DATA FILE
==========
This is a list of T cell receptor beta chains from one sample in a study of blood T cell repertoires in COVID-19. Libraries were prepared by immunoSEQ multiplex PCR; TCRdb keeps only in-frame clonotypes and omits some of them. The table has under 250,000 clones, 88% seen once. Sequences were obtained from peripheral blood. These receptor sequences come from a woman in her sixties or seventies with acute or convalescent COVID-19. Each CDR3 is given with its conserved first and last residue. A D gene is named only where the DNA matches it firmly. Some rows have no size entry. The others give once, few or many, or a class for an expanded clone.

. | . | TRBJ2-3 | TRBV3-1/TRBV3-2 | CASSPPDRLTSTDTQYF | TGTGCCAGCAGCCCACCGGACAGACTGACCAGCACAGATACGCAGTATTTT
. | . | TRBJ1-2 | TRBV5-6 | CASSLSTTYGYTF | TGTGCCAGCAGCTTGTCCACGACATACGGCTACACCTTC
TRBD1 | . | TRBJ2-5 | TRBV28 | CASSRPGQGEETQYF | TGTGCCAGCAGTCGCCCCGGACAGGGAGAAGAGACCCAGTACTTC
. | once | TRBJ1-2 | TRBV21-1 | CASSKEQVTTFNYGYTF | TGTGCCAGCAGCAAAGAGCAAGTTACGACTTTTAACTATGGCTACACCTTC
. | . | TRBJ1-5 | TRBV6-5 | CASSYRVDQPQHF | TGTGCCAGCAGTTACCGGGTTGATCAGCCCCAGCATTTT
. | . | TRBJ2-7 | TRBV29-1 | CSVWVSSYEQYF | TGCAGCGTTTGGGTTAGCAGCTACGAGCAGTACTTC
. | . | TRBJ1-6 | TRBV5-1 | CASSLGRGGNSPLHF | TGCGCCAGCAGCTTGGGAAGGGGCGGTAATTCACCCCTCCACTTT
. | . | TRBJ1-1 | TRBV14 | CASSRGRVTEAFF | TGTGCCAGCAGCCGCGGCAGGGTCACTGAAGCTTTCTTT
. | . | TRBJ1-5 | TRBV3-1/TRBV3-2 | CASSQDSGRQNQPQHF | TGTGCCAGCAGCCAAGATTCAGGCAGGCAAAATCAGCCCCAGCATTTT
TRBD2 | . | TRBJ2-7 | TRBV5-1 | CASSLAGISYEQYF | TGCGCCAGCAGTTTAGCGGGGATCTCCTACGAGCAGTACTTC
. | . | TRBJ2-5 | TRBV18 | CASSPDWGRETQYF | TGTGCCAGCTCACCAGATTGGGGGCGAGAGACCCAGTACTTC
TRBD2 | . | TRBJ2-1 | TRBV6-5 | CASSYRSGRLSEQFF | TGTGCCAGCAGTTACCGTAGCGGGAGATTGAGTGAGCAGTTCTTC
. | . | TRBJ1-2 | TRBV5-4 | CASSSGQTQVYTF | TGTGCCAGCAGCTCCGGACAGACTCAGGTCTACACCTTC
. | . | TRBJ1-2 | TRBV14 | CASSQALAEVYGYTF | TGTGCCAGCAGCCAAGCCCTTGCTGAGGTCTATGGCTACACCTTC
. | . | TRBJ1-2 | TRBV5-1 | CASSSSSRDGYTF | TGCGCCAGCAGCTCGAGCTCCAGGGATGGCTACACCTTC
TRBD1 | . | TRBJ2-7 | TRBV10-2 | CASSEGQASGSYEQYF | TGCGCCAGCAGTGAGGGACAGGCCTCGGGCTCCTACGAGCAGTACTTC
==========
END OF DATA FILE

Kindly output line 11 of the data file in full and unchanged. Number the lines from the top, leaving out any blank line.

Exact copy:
TRBD2 | . | TRBJ2-7 | TRBV5-1 | CASSLAGISYEQYF | TGCGCCAGCAGTTTAGCGGGGATCTCCTACGAGCAGTACTTC